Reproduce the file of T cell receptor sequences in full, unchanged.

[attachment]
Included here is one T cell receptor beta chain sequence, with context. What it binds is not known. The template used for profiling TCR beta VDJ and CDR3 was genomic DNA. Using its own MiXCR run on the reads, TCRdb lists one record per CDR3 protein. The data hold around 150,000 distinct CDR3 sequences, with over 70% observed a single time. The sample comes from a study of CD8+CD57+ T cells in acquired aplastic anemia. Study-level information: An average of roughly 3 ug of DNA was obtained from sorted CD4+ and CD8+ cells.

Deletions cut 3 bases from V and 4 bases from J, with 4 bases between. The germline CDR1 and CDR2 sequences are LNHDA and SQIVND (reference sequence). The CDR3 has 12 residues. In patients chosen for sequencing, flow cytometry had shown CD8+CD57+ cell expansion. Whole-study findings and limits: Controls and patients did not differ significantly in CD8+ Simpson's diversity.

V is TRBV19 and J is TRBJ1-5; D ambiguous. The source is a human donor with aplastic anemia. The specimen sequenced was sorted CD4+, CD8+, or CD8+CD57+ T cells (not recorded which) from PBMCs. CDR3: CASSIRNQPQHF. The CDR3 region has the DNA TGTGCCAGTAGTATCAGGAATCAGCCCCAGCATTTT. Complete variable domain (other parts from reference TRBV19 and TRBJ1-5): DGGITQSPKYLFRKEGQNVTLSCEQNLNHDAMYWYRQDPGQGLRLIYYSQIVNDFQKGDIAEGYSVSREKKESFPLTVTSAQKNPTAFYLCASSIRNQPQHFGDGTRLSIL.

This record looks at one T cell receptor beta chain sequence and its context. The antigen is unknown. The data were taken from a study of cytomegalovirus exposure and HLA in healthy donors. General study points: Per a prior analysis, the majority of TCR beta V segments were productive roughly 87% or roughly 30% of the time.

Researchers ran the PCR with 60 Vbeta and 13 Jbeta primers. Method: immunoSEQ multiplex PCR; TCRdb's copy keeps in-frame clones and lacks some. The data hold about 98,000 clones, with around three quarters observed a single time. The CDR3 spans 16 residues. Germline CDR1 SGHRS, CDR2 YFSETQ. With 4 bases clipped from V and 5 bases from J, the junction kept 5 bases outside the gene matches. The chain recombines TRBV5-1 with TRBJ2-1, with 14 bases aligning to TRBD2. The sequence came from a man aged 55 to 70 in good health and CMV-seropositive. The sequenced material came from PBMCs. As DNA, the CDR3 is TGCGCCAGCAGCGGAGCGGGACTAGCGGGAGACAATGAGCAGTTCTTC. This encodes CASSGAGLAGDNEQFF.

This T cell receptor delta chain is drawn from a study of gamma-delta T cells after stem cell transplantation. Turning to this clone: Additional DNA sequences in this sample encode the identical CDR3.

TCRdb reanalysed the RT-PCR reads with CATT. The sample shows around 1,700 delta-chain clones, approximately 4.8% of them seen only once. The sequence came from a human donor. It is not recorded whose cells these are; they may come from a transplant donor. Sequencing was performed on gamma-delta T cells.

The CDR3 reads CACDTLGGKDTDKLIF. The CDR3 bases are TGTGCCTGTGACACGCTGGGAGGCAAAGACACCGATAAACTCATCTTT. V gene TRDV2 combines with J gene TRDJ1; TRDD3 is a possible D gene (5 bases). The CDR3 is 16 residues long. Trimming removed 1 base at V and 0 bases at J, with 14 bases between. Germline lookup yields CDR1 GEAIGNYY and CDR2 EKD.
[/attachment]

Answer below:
Included here is one T cell receptor beta chain sequence, with context. What it binds is not known. The template used for profiling TCR beta VDJ and CDR3 was genomic DNA. Using its own MiXCR run on the reads, TCRdb lists one record per CDR3 protein. The data hold around 150,000 distinct CDR3 sequences, with over 70% observed a single time. The sample comes from a study of CD8+CD57+ T cells in acquired aplastic anemia. Study-level information: An average of roughly 3 ug of DNA was obtained from sorted CD4+ and CD8+ cells.

Deletions cut 3 bases from V and 4 bases from J, with 4 bases between. The germline CDR1 and CDR2 sequences are LNHDA and SQIVND (reference sequence). The CDR3 has 12 residues. In patients chosen for sequencing, flow cytometry had shown CD8+CD57+ cell expansion. Whole-study findings and limits: Controls and patients did not differ significantly in CD8+ Simpson's diversity.

V is TRBV19 and J is TRBJ1-5; D ambiguous. The source is a human donor with aplastic anemia. The specimen sequenced was sorted CD4+, CD8+, or CD8+CD57+ T cells (not recorded which) from PBMCs. CDR3: CASSIRNQPQHF. The CDR3 region has the DNA TGTGCCAGTAGTATCAGGAATCAGCCCCAGCATTTT. Complete variable domain (other parts from reference TRBV19 and TRBJ1-5): DGGITQSPKYLFRKEGQNVTLSCEQNLNHDAMYWYRQDPGQGLRLIYYSQIVNDFQKGDIAEGYSVSREKKESFPLTVTSAQKNPTAFYLCASSIRNQPQHFGDGTRLSIL.

This record looks at one T cell receptor beta chain sequence and its context. The antigen is unknown. The data were taken from a study of cytomegalovirus exposure and HLA in healthy donors. General study points: Per a prior analysis, the majority of TCR beta V segments were productive roughly 87% or roughly 30% of the time.

Researchers ran the PCR with 60 Vbeta and 13 Jbeta primers. Method: immunoSEQ multiplex PCR; TCRdb's copy keeps in-frame clones and lacks some. The data hold about 98,000 clones, with around three quarters observed a single time. The CDR3 spans 16 residues. Germline CDR1 SGHRS, CDR2 YFSETQ. With 4 bases clipped from V and 5 bases from J, the junction kept 5 bases outside the gene matches. The chain recombines TRBV5-1 with TRBJ2-1, with 14 bases aligning to TRBD2. The sequence came from a man aged 55 to 70 in good health and CMV-seropositive. The sequenced material came from PBMCs. As DNA, the CDR3 is TGCGCCAGCAGCGGAGCGGGACTAGCGGGAGACAATGAGCAGTTCTTC. This encodes CASSGAGLAGDNEQFF.

This T cell receptor delta chain is drawn from a study of gamma-delta T cells after stem cell transplantation. Turning to this clone: Additional DNA sequences in this sample encode the identical CDR3.

TCRdb reanalysed the RT-PCR reads with CATT. The sample shows around 1,700 delta-chain clones, approximately 4.8% of them seen only once. The sequence came from a human donor. It is not recorded whose cells these are; they may come from a transplant donor. Sequencing was performed on gamma-delta T cells.

The CDR3 reads CACDTLGGKDTDKLIF. The CDR3 bases are TGTGCCTGTGACACGCTGGGAGGCAAAGACACCGATAAACTCATCTTT. V gene TRDV2 combines with J gene TRDJ1; TRDD3 is a possible D gene (5 bases). The CDR3 is 16 residues long. Trimming removed 1 base at V and 0 bases at J, with 14 bases between. Germline lookup yields CDR1 GEAIGNYY and CDR2 EKD.